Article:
Thursday, April 01, 2010

Tracking the Wrong Car Figures

Wire reports and media outlets are busy touting that GM is selling more cars, as is Toyota and other carmakers.

That's the wrong metric to determine the fiscal health of the carmakers, particularly GM and Chrysler, both of which are shrouded in red ink despite emerging from bankruptcy protection last year.

What we need to know is whether the carmakers are making any profit on the cars they're selling and how much of a profit. That's the only metric that makes any sense and it's the only one that counts. If the carmakers throw rebates and other incentives to get people into showrooms to generate sales, it hits the bottom line.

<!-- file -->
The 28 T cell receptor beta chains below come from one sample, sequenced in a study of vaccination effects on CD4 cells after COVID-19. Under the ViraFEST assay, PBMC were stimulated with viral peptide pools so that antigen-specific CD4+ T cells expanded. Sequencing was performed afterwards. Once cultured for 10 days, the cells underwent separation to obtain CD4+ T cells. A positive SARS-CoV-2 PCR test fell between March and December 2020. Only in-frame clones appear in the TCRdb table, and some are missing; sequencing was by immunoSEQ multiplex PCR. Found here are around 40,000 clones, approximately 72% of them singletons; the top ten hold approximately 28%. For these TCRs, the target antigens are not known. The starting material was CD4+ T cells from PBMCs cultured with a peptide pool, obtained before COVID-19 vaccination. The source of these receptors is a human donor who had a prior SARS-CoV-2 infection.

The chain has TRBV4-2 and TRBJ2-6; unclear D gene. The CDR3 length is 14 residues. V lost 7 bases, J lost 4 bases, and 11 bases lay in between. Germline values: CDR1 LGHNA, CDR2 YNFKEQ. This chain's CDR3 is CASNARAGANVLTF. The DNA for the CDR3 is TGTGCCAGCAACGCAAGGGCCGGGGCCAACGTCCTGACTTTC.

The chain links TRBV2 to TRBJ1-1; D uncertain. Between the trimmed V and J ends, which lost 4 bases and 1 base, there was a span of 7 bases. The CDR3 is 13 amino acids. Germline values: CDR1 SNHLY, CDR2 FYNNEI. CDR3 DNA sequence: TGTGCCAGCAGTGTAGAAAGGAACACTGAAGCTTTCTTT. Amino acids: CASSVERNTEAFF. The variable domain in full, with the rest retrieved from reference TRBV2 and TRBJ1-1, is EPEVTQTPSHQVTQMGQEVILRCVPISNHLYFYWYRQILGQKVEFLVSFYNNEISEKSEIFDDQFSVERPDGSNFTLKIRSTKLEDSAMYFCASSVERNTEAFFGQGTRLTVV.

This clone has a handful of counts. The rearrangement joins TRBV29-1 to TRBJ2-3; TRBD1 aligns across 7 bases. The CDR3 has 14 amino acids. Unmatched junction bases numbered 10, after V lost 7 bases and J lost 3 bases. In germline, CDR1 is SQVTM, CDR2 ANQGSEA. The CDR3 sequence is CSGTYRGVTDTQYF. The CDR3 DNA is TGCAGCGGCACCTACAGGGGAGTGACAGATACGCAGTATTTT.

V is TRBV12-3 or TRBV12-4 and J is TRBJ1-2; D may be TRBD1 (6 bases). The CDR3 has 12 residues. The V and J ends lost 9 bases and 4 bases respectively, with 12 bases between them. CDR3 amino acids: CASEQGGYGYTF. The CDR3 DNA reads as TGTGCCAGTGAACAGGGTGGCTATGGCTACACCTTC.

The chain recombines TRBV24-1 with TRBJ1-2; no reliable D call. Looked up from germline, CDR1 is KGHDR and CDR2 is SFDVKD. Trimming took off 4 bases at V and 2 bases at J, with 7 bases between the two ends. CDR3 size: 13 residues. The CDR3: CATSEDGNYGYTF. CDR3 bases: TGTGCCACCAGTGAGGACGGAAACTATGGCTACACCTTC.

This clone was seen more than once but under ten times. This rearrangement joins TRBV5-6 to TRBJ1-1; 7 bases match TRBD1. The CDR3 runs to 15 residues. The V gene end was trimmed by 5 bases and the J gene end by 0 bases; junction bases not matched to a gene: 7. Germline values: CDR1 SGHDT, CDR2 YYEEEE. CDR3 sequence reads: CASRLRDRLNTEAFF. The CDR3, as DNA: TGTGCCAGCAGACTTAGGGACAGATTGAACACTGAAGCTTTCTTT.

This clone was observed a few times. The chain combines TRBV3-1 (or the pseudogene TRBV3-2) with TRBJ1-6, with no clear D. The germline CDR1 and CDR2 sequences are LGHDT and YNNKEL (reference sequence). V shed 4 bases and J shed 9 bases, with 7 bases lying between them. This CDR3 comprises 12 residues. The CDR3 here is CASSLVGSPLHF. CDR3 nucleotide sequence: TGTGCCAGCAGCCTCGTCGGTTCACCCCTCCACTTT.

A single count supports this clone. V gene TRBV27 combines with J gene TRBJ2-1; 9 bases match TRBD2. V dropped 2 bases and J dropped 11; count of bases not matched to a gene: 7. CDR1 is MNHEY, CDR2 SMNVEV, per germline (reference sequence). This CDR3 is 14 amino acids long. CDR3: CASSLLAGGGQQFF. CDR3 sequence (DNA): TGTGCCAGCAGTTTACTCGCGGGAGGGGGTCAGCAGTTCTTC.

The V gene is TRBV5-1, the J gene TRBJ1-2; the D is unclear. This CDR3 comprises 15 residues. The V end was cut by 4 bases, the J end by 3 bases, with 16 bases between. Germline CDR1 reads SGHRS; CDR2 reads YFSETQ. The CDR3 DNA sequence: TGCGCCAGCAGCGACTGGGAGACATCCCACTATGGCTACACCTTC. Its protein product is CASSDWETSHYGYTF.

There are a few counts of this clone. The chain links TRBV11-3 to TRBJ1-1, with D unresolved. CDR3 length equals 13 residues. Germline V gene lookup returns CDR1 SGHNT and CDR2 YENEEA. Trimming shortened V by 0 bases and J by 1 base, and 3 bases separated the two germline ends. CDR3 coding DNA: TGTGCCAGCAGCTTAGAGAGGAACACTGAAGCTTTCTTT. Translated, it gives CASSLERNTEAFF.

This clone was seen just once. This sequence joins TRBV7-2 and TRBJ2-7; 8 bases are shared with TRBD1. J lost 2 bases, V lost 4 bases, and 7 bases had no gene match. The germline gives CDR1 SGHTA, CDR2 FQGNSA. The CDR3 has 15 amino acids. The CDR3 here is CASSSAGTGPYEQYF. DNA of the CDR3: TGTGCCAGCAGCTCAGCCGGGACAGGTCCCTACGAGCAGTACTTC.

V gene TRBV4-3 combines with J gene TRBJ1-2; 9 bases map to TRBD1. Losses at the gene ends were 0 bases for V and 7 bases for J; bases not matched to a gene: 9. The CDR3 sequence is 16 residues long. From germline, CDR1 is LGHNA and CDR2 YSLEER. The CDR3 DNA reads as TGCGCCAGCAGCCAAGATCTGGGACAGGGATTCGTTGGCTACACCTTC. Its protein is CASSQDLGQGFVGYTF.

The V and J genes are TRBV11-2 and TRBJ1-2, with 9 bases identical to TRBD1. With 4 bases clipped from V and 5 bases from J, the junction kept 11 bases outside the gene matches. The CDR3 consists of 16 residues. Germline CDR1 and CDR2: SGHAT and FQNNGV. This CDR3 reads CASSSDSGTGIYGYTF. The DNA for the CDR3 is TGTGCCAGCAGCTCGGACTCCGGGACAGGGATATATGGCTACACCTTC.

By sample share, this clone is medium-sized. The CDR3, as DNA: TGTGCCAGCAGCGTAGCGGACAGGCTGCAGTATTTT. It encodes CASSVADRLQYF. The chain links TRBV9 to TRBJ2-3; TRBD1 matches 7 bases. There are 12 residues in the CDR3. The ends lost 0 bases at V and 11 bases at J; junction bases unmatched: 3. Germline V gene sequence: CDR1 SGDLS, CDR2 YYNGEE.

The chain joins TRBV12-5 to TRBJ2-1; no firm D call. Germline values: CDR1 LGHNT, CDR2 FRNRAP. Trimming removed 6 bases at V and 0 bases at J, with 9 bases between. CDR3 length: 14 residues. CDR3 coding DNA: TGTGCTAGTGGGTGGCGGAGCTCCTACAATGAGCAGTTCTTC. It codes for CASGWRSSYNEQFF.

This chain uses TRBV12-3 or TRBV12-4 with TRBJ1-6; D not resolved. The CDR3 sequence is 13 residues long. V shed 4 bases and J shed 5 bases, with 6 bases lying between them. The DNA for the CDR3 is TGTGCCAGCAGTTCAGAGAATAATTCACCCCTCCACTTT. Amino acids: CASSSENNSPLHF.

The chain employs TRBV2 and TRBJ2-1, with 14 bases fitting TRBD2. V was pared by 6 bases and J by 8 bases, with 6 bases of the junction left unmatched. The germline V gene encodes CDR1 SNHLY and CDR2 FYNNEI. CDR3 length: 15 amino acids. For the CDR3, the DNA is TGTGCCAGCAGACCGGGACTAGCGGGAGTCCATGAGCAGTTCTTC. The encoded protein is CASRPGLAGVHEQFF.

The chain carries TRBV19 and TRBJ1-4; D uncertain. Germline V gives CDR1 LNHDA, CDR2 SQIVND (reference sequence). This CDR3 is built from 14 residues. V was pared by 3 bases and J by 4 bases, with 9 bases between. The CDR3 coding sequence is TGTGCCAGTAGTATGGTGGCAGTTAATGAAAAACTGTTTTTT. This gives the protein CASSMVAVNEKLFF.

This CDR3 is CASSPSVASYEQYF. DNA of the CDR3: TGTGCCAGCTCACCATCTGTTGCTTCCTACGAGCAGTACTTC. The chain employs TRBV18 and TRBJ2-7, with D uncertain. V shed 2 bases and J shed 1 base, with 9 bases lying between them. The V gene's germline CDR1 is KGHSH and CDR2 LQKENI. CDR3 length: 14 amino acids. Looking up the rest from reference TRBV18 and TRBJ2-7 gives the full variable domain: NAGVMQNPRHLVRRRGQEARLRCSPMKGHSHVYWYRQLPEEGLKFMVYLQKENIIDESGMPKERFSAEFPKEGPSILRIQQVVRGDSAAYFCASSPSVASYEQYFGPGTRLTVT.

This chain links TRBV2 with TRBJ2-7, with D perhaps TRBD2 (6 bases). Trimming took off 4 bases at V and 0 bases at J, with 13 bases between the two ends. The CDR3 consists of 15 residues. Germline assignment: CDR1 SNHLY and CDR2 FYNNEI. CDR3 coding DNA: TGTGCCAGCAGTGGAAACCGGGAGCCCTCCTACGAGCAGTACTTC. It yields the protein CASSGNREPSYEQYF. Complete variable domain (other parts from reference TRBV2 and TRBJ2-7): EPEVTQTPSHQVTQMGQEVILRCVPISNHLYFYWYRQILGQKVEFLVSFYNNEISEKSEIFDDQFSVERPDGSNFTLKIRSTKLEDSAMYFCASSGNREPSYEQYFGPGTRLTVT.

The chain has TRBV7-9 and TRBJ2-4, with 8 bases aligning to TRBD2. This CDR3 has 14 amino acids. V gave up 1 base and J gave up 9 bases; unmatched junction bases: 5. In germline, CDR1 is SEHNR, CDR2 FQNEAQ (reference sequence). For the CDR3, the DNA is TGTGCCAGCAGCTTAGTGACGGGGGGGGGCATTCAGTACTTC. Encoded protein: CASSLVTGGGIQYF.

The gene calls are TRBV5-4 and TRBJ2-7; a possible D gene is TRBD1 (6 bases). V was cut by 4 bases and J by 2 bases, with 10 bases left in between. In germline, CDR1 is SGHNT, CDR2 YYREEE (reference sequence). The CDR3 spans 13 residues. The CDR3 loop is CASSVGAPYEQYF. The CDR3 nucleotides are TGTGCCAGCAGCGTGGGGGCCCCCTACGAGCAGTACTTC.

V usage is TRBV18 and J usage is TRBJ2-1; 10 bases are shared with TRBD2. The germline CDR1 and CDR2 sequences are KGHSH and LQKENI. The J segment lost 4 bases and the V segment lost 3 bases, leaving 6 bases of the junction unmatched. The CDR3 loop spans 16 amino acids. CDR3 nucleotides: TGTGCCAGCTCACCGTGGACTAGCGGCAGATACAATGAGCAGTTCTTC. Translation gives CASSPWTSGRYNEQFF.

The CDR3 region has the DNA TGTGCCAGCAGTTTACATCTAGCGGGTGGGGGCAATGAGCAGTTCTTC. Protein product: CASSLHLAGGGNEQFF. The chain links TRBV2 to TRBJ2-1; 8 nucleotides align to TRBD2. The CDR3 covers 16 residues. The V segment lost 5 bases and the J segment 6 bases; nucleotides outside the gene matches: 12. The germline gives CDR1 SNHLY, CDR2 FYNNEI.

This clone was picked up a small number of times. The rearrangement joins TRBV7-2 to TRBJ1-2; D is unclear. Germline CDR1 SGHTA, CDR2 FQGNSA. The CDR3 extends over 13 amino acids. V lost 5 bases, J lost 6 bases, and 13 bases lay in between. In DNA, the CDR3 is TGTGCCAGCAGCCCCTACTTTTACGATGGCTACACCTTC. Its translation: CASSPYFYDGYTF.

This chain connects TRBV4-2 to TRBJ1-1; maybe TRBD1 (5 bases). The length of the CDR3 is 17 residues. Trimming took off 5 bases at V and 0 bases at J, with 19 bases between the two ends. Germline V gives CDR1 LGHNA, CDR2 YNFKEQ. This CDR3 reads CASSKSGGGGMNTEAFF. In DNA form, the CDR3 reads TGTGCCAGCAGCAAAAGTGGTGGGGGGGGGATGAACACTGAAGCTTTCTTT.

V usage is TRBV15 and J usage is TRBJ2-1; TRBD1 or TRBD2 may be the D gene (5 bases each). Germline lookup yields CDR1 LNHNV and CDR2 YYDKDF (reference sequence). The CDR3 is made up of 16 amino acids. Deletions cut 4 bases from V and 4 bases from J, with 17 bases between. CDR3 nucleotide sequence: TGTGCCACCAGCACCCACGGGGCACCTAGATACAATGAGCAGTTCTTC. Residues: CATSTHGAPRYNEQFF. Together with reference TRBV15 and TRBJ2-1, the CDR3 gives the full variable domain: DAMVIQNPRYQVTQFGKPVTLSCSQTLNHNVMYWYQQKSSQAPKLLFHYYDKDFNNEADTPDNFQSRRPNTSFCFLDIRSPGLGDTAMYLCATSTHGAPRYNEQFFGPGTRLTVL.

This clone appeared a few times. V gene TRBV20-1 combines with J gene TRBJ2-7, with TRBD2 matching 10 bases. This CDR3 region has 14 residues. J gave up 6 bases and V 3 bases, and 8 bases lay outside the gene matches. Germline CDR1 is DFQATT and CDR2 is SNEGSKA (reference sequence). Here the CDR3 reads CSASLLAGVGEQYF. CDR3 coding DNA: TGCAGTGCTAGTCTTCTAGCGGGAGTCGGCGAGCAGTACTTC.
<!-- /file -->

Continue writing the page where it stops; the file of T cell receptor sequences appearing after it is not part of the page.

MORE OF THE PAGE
GM was the world's largest car company in terms of sales figures, but it turned billion dollar losses year after year - forcing it into bankruptcy. Sales volume doesn't get the job done.

Profits do.

It's time that everyone, including the media, focuses on the bottom line because that's what counts and that is the only thing that will keep GM, Chrysler, and any other automaker from going under (again).

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